Remember that nutty Second Amendment thing?
“A well-regulated Militia, being necessary to the security of a free State, the right of the people to keep and bear Arms, shall not be infringed."
And one of the important things that distinguishes the Second Amendment from the First, is that the First specifies that Congress shall make no law infringing the freedom of speech, the press, or religion. As much as a freedom-lover like me dislikes it, in the United States, states and localities could “constitutionally” pass and enforce speech and religious laws -- which they did, until the end of the 19th Century.
But the same was not the intent of the rule-writers at the Constitutional Convention when they wrote the Second Amendment, which prohibits any government in the U.S. from infringing on the procurement or bearing of arms.
So it’s nice to see that the legislature of Maine, which was once part of Massachusetts, one of the original 13 states, is standing up for the right to keep and bear arms. According to The Tenth Amendment Center, the Maine legislature passed H.B. 9 on June 9, which prohibits the state from establishing a “firearms registry,” and would see Maine standing up to federal attempts to create a firearms database.
While some might think this is a prophylactic against a fantasy threat, others are very aware that a firearm registry or database is one of the key goals of U.S. politicians who despise the right to self-protection.
Still more are aware that a firearm registry was established by the German government prior to Hitler taking power, and was ultimately used by Hitler to target gun owners and seize their weapons, all as the Third Reich prepared to ghettoize non-conformists and minorities, take property, and institute the genocidal Final Solution.
So, morally and practically, a gun registry is a very improper and dangerous thing to impose on people. But constitutionally, it is absolutely, utterly forbidden. Thanks to the folks in Maine, the feds are being reminded of this.
How is it that some politicians, such as the ever-lovable Chuck Schumer, Nancy Pelosi, and Mr. Fast and Furious himself, Eric Holder, have waxed mantra-like in favor of mandatory gun “registration,” when establishing such a thing is not a power granted by the Constitution and, in fact, is it strictly prohibited? How is it that these “anti-gun” folks want to sanction armed agents of the state to hunt down civilians who do not comply with their gun registration mandates?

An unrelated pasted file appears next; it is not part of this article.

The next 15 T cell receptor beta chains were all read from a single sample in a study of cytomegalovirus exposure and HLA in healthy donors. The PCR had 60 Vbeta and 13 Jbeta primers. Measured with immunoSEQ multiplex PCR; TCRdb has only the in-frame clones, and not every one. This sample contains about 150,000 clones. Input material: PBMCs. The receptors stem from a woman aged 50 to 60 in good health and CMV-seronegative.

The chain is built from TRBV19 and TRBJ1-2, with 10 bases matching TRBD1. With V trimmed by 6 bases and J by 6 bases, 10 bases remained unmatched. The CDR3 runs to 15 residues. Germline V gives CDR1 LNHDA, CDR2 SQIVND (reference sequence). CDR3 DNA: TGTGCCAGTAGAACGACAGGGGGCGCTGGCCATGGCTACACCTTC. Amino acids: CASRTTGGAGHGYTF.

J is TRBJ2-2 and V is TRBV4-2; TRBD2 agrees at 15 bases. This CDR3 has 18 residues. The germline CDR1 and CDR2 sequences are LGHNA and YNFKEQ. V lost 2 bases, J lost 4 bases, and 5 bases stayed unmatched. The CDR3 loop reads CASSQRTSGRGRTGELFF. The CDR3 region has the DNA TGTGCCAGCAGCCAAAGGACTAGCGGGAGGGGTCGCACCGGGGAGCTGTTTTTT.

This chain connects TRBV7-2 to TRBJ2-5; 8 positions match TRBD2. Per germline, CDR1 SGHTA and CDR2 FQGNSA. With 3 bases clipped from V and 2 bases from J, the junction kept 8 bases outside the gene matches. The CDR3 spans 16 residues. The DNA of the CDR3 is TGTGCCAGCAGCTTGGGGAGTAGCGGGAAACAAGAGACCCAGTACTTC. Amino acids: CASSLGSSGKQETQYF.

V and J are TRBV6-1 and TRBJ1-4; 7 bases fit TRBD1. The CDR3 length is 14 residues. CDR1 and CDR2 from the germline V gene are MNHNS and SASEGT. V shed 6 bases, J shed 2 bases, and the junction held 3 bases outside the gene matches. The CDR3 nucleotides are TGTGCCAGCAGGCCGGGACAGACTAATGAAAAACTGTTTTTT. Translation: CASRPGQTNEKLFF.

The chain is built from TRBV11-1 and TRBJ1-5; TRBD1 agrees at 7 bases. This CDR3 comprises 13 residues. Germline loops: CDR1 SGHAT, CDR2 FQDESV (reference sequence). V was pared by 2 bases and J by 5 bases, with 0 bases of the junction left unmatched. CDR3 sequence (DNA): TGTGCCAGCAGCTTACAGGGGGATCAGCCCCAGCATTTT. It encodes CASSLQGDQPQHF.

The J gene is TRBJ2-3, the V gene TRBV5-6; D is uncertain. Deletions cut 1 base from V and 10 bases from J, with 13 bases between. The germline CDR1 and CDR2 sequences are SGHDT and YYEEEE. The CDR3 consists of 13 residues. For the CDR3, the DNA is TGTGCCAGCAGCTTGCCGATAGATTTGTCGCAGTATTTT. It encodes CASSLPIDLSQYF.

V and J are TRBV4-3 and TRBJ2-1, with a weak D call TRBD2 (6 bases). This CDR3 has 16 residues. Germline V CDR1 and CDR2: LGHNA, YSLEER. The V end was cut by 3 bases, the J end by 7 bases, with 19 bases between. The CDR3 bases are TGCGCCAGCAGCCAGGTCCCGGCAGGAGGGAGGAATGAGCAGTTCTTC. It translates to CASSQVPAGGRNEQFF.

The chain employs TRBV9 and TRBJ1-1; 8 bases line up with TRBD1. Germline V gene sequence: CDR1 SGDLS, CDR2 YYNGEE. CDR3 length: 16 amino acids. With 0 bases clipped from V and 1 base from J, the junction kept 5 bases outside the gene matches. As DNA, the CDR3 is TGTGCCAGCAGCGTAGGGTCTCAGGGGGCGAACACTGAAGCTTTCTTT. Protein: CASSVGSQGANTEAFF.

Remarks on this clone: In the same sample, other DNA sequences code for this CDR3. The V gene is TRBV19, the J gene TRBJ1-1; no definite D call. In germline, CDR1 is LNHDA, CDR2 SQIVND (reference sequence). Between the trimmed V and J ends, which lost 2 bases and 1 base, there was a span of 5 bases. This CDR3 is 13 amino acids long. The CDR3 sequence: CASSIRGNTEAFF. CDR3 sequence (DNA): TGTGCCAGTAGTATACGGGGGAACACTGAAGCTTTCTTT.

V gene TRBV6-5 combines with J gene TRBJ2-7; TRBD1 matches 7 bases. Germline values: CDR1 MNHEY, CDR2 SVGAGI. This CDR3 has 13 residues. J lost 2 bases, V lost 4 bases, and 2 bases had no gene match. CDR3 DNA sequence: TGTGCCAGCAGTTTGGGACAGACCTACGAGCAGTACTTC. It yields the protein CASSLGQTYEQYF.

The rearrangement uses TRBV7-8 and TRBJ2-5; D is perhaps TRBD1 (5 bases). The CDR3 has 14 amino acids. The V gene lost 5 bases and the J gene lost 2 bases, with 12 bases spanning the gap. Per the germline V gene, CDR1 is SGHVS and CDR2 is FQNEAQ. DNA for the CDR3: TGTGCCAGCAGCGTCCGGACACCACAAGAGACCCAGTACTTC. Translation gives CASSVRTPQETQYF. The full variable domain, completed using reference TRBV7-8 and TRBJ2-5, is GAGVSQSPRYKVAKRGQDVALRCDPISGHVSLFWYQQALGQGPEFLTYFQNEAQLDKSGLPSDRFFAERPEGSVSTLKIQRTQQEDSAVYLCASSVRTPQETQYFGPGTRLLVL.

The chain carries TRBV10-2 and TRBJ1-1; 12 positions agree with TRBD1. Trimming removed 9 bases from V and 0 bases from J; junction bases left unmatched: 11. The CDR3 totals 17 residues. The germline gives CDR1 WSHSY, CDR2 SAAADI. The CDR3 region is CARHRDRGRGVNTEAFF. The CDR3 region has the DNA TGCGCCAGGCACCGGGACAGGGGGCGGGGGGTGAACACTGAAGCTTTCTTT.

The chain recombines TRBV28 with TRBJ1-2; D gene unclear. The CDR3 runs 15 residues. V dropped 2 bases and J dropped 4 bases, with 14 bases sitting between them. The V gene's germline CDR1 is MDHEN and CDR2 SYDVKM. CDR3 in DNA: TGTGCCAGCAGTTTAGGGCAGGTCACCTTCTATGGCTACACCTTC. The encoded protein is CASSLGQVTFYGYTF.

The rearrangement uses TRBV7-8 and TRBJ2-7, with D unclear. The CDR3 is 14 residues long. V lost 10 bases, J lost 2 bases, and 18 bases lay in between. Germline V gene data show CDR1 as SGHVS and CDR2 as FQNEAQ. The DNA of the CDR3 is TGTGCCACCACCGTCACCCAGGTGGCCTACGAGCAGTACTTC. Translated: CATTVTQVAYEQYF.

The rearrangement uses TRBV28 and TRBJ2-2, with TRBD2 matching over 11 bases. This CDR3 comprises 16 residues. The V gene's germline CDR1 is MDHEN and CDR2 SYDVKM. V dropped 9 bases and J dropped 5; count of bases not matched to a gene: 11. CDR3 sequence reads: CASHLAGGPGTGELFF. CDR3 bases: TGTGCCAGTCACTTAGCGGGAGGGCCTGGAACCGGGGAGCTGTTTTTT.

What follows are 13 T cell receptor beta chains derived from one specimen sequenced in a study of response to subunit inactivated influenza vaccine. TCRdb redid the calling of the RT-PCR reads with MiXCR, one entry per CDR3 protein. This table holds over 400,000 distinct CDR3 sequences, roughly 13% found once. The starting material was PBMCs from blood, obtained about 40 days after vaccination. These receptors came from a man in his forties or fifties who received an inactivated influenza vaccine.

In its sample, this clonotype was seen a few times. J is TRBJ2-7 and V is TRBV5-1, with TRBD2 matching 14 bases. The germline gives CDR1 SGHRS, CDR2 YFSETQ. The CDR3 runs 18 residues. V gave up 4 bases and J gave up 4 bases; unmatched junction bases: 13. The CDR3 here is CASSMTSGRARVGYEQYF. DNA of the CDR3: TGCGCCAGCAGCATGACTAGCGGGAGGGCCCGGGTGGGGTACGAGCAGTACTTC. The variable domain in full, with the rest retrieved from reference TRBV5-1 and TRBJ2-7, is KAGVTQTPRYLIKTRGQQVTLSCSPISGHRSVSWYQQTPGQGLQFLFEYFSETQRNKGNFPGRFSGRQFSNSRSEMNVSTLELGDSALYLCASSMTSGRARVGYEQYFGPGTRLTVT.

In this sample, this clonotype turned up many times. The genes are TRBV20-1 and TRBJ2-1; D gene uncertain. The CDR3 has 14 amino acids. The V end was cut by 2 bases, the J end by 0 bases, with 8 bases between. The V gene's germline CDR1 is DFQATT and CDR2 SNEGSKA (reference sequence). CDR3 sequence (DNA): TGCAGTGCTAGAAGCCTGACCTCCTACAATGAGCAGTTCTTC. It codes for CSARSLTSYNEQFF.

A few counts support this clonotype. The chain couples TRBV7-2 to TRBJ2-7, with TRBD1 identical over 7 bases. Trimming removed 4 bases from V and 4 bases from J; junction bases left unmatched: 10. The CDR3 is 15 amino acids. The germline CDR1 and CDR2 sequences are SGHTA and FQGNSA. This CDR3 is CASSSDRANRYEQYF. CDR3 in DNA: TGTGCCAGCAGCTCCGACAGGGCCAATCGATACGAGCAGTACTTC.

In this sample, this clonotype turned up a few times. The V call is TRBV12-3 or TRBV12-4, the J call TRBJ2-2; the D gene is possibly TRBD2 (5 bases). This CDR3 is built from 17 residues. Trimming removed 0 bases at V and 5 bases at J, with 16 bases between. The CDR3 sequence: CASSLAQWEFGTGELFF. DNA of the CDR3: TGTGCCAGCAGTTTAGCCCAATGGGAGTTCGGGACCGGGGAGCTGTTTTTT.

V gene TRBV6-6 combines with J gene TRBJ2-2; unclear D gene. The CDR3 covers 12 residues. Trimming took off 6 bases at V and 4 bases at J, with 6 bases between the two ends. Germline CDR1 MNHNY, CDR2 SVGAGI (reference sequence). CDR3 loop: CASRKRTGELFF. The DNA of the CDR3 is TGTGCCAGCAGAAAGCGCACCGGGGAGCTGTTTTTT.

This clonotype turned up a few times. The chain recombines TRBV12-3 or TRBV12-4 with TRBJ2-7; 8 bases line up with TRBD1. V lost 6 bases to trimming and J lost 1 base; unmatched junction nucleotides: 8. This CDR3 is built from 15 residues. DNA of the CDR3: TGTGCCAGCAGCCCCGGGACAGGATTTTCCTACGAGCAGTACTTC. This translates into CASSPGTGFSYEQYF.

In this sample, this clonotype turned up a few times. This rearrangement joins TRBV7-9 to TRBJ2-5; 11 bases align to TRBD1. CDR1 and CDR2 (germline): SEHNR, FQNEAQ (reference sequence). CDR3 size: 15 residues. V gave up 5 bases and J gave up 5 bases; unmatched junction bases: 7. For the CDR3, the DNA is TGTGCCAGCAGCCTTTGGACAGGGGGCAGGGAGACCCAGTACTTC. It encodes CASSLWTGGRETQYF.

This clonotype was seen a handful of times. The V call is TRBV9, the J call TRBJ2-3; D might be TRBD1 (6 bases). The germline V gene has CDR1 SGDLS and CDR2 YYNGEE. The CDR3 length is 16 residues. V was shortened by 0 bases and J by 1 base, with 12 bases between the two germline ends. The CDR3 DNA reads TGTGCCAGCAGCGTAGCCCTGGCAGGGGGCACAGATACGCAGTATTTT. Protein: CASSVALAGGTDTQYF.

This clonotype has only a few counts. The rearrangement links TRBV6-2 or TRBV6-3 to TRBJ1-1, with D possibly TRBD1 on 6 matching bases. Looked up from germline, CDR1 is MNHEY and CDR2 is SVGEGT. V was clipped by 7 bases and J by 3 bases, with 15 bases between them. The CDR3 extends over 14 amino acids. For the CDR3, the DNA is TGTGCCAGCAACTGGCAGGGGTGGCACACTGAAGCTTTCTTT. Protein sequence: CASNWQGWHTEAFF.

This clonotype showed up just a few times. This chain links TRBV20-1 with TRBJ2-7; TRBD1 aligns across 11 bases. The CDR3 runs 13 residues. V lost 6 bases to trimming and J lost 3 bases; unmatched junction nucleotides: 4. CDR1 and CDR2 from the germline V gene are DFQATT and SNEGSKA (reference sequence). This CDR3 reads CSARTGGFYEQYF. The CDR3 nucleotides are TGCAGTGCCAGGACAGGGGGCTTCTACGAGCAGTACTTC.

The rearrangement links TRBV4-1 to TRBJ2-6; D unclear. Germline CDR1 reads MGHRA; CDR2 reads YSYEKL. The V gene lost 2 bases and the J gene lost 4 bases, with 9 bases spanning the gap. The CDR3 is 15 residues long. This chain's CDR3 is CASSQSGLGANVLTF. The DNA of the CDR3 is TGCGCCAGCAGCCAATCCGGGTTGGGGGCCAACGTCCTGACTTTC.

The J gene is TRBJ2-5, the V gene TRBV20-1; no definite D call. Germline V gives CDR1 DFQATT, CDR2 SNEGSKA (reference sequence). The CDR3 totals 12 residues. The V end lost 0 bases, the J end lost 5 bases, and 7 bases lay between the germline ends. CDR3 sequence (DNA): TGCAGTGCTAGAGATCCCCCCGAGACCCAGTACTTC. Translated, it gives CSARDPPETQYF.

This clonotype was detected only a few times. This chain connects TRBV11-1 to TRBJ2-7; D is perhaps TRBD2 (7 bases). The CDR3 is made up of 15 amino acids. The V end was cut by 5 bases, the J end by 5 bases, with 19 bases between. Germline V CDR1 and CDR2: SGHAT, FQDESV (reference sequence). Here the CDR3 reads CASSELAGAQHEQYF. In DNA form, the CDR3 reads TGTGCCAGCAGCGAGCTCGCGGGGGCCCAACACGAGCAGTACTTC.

They often gurgle that “asking people to register their guns” isn’t an infringement of the Bill of Rights, that “it doesn’t take guns away.”
But what if someone doesn’t want to register his or her firearm? What if a seller would rather engage in a peaceful voluntary transaction without having to conform to political mandates about how to engage in such a transaction? The answer, of course, is that Chuck, Nancy, et al, want the armed agents of the government to carry firearms with them as they proceed to arrest you.
Meanwhile, people who have real criminal intent will never bother getting registered guns, and the black market will, as with all other prohibited items in history, continue unabated.
Maine H.B. 9 states, in part:
“Notwithstanding any other provision of law to the contrary, a government agency of this State or a political subdivision of this State may not keep or cause to be kept a comprehensive registry of privately owned firearms and the owners of those firearms within its jurisdiction.”
Good for the people who wrote and passed that bill, and it's likely that Maine Gov. Paul LePage will sign it.
But on every ethical, practical, and constitutional level, such a bill should not be necessary in the U.S. The reason it has become so is because far too many politicians and acquisitive leftists don’t care about the wording of the Constitution, and would prefer to force people to comply with their own fantasies about gun “control.”
Fantasies that are backed up by threats of armed government agents to enforce the “laws."